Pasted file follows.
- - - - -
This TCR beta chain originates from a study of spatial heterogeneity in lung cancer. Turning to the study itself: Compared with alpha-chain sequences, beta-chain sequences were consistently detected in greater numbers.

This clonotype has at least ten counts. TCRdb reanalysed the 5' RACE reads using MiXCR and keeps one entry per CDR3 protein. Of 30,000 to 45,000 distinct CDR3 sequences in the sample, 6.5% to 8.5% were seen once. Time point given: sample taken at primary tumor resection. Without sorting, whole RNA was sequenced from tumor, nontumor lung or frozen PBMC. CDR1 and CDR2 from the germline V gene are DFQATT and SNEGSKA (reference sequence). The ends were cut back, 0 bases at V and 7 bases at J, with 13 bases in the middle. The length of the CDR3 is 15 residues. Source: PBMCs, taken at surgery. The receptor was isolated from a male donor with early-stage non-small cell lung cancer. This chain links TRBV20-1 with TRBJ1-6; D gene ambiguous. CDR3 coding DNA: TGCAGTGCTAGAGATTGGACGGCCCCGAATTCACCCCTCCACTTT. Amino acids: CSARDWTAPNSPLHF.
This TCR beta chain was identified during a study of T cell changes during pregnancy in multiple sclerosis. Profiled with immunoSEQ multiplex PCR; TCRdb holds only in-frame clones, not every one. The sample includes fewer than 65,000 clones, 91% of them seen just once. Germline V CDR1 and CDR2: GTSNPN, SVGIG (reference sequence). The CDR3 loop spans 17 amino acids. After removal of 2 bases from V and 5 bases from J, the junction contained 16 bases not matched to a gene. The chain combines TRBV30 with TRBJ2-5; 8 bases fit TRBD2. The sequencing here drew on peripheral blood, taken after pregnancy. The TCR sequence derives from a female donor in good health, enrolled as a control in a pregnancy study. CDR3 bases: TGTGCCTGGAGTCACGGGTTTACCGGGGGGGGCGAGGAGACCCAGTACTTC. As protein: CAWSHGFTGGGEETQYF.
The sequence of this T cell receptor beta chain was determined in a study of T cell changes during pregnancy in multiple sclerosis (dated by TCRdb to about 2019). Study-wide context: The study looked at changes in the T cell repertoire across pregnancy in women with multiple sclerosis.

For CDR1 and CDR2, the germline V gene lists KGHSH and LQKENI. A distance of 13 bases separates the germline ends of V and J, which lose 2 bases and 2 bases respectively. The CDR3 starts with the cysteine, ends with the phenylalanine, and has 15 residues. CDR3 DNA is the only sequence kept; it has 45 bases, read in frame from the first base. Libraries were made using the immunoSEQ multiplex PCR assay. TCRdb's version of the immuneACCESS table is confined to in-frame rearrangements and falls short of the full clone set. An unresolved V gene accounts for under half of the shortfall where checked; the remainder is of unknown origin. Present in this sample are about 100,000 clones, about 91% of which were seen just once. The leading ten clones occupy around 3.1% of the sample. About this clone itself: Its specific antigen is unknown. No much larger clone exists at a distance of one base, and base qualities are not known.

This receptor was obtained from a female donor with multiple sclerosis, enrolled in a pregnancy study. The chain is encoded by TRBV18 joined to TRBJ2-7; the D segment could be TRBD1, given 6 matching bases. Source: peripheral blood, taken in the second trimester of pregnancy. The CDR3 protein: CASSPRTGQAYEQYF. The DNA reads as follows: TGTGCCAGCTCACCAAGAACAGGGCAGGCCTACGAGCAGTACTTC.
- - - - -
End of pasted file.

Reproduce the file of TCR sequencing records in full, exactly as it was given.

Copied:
This TCR beta chain originates from a study of spatial heterogeneity in lung cancer. Turning to the study itself: Compared with alpha-chain sequences, beta-chain sequences were consistently detected in greater numbers.

This clonotype has at least ten counts. TCRdb reanalysed the 5' RACE reads using MiXCR and keeps one entry per CDR3 protein. Of 30,000 to 45,000 distinct CDR3 sequences in the sample, 6.5% to 8.5% were seen once. Time point given: sample taken at primary tumor resection. Without sorting, whole RNA was sequenced from tumor, nontumor lung or frozen PBMC. CDR1 and CDR2 from the germline V gene are DFQATT and SNEGSKA (reference sequence). The ends were cut back, 0 bases at V and 7 bases at J, with 13 bases in the middle. The length of the CDR3 is 15 residues. Source: PBMCs, taken at surgery. The receptor was isolated from a male donor with early-stage non-small cell lung cancer. This chain links TRBV20-1 with TRBJ1-6; D gene ambiguous. CDR3 coding DNA: TGCAGTGCTAGAGATTGGACGGCCCCGAATTCACCCCTCCACTTT. Amino acids: CSARDWTAPNSPLHF.
This TCR beta chain was identified during a study of T cell changes during pregnancy in multiple sclerosis. Profiled with immunoSEQ multiplex PCR; TCRdb holds only in-frame clones, not every one. The sample includes fewer than 65,000 clones, 91% of them seen just once. Germline V CDR1 and CDR2: GTSNPN, SVGIG (reference sequence). The CDR3 loop spans 17 amino acids. After removal of 2 bases from V and 5 bases from J, the junction contained 16 bases not matched to a gene. The chain combines TRBV30 with TRBJ2-5; 8 bases fit TRBD2. The sequencing here drew on peripheral blood, taken after pregnancy. The TCR sequence derives from a female donor in good health, enrolled as a control in a pregnancy study. CDR3 bases: TGTGCCTGGAGTCACGGGTTTACCGGGGGGGGCGAGGAGACCCAGTACTTC. As protein: CAWSHGFTGGGEETQYF.
The sequence of this T cell receptor beta chain was determined in a study of T cell changes during pregnancy in multiple sclerosis (dated by TCRdb to about 2019). Study-wide context: The study looked at changes in the T cell repertoire across pregnancy in women with multiple sclerosis.

For CDR1 and CDR2, the germline V gene lists KGHSH and LQKENI. A distance of 13 bases separates the germline ends of V and J, which lose 2 bases and 2 bases respectively. The CDR3 starts with the cysteine, ends with the phenylalanine, and has 15 residues. CDR3 DNA is the only sequence kept; it has 45 bases, read in frame from the first base. Libraries were made using the immunoSEQ multiplex PCR assay. TCRdb's version of the immuneACCESS table is confined to in-frame rearrangements and falls short of the full clone set. An unresolved V gene accounts for under half of the shortfall where checked; the remainder is of unknown origin. Present in this sample are about 100,000 clones, about 91% of which were seen just once. The leading ten clones occupy around 3.1% of the sample. About this clone itself: Its specific antigen is unknown. No much larger clone exists at a distance of one base, and base qualities are not known.

This receptor was obtained from a female donor with multiple sclerosis, enrolled in a pregnancy study. The chain is encoded by TRBV18 joined to TRBJ2-7; the D segment could be TRBD1, given 6 matching bases. Source: peripheral blood, taken in the second trimester of pregnancy. The CDR3 protein: CASSPRTGQAYEQYF. The DNA reads as follows: TGTGCCAGCTCACCAAGAACAGGGCAGGCCTACGAGCAGTACTTC.